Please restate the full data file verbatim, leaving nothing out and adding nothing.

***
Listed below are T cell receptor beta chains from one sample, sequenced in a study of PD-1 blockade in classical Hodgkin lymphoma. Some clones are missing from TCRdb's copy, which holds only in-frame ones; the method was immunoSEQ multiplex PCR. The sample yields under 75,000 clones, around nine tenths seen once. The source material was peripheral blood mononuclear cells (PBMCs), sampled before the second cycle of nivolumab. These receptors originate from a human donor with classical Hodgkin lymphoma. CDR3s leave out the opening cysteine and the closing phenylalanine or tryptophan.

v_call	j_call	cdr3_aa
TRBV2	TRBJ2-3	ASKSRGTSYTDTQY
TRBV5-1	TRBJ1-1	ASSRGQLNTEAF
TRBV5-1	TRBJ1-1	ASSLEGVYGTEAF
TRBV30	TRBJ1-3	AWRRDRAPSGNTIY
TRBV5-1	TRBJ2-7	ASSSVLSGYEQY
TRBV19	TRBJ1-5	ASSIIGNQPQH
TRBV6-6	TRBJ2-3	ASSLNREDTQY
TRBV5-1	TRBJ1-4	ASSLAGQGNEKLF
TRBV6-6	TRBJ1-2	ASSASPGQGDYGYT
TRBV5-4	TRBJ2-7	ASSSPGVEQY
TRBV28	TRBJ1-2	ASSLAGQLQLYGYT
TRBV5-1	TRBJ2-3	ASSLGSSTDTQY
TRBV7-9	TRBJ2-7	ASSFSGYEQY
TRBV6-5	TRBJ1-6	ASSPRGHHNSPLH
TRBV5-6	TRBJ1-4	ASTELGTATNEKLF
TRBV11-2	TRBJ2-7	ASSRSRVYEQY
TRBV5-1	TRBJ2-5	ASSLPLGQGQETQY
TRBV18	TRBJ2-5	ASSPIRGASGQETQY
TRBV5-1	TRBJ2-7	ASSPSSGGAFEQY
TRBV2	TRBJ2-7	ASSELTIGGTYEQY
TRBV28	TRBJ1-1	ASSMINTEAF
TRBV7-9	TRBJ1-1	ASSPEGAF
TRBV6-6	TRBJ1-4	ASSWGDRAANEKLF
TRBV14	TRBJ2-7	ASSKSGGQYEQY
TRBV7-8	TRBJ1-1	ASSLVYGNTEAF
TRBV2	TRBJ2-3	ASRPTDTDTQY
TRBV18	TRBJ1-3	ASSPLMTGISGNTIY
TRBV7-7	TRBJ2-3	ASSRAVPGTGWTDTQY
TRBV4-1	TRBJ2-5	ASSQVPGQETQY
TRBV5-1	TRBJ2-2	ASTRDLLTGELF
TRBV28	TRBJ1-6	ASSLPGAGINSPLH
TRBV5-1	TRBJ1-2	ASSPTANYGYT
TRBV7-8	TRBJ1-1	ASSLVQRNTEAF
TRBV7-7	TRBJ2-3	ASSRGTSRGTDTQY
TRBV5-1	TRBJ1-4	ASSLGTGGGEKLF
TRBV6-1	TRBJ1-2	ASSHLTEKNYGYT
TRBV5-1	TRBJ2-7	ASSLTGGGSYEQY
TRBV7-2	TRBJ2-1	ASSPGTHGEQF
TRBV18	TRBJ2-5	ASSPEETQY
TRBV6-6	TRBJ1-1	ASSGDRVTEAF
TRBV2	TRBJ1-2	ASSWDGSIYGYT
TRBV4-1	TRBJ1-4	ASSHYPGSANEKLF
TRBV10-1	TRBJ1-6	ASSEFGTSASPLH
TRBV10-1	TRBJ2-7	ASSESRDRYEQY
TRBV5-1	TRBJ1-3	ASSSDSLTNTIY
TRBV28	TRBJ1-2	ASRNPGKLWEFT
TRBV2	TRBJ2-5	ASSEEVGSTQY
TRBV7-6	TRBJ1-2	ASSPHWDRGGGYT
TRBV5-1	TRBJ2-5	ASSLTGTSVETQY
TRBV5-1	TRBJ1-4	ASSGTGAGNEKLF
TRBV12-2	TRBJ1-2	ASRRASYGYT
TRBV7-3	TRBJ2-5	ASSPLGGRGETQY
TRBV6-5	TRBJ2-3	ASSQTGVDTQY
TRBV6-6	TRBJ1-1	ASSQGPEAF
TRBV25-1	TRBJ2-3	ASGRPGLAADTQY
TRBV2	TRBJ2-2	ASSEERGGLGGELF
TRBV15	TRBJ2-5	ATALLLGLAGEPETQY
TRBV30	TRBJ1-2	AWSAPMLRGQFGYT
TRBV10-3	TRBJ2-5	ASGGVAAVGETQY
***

Listed below are T cell receptor beta chains from one sample, sequenced in a study of PD-1 blockade in classical Hodgkin lymphoma. Some clones are missing from TCRdb's copy, which holds only in-frame ones; the method was immunoSEQ multiplex PCR. The sample yields under 75,000 clones, around nine tenths seen once. The source material was peripheral blood mononuclear cells (PBMCs), sampled before the second cycle of nivolumab. These receptors originate from a human donor with classical Hodgkin lymphoma. CDR3s leave out the opening cysteine and the closing phenylalanine or tryptophan.

v_call	j_call	cdr3_aa
TRBV2	TRBJ2-3	ASKSRGTSYTDTQY
TRBV5-1	TRBJ1-1	ASSRGQLNTEAF
TRBV5-1	TRBJ1-1	ASSLEGVYGTEAF
TRBV30	TRBJ1-3	AWRRDRAPSGNTIY
TRBV5-1	TRBJ2-7	ASSSVLSGYEQY
TRBV19	TRBJ1-5	ASSIIGNQPQH
TRBV6-6	TRBJ2-3	ASSLNREDTQY
TRBV5-1	TRBJ1-4	ASSLAGQGNEKLF
TRBV6-6	TRBJ1-2	ASSASPGQGDYGYT
TRBV5-4	TRBJ2-7	ASSSPGVEQY
TRBV28	TRBJ1-2	ASSLAGQLQLYGYT
TRBV5-1	TRBJ2-3	ASSLGSSTDTQY
TRBV7-9	TRBJ2-7	ASSFSGYEQY
TRBV6-5	TRBJ1-6	ASSPRGHHNSPLH
TRBV5-6	TRBJ1-4	ASTELGTATNEKLF
TRBV11-2	TRBJ2-7	ASSRSRVYEQY
TRBV5-1	TRBJ2-5	ASSLPLGQGQETQY
TRBV18	TRBJ2-5	ASSPIRGASGQETQY
TRBV5-1	TRBJ2-7	ASSPSSGGAFEQY
TRBV2	TRBJ2-7	ASSELTIGGTYEQY
TRBV28	TRBJ1-1	ASSMINTEAF
TRBV7-9	TRBJ1-1	ASSPEGAF
TRBV6-6	TRBJ1-4	ASSWGDRAANEKLF
TRBV14	TRBJ2-7	ASSKSGGQYEQY
TRBV7-8	TRBJ1-1	ASSLVYGNTEAF
TRBV2	TRBJ2-3	ASRPTDTDTQY
TRBV18	TRBJ1-3	ASSPLMTGISGNTIY
TRBV7-7	TRBJ2-3	ASSRAVPGTGWTDTQY
TRBV4-1	TRBJ2-5	ASSQVPGQETQY
TRBV5-1	TRBJ2-2	ASTRDLLTGELF
TRBV28	TRBJ1-6	ASSLPGAGINSPLH
TRBV5-1	TRBJ1-2	ASSPTANYGYT
TRBV7-8	TRBJ1-1	ASSLVQRNTEAF
TRBV7-7	TRBJ2-3	ASSRGTSRGTDTQY
TRBV5-1	TRBJ1-4	ASSLGTGGGEKLF
TRBV6-1	TRBJ1-2	ASSHLTEKNYGYT
TRBV5-1	TRBJ2-7	ASSLTGGGSYEQY
TRBV7-2	TRBJ2-1	ASSPGTHGEQF
TRBV18	TRBJ2-5	ASSPEETQY
TRBV6-6	TRBJ1-1	ASSGDRVTEAF
TRBV2	TRBJ1-2	ASSWDGSIYGYT
TRBV4-1	TRBJ1-4	ASSHYPGSANEKLF
TRBV10-1	TRBJ1-6	ASSEFGTSASPLH
TRBV10-1	TRBJ2-7	ASSESRDRYEQY
TRBV5-1	TRBJ1-3	ASSSDSLTNTIY
TRBV28	TRBJ1-2	ASRNPGKLWEFT
TRBV2	TRBJ2-5	ASSEEVGSTQY
TRBV7-6	TRBJ1-2	ASSPHWDRGGGYT
TRBV5-1	TRBJ2-5	ASSLTGTSVETQY
TRBV5-1	TRBJ1-4	ASSGTGAGNEKLF
TRBV12-2	TRBJ1-2	ASRRASYGYT
TRBV7-3	TRBJ2-5	ASSPLGGRGETQY
TRBV6-5	TRBJ2-3	ASSQTGVDTQY
TRBV6-6	TRBJ1-1	ASSQGPEAF
TRBV25-1	TRBJ2-3	ASGRPGLAADTQY
TRBV2	TRBJ2-2	ASSEERGGLGGELF
TRBV15	TRBJ2-5	ATALLLGLAGEPETQY
TRBV30	TRBJ1-2	AWSAPMLRGQFGYT
TRBV10-3	TRBJ2-5	ASGGVAAVGETQY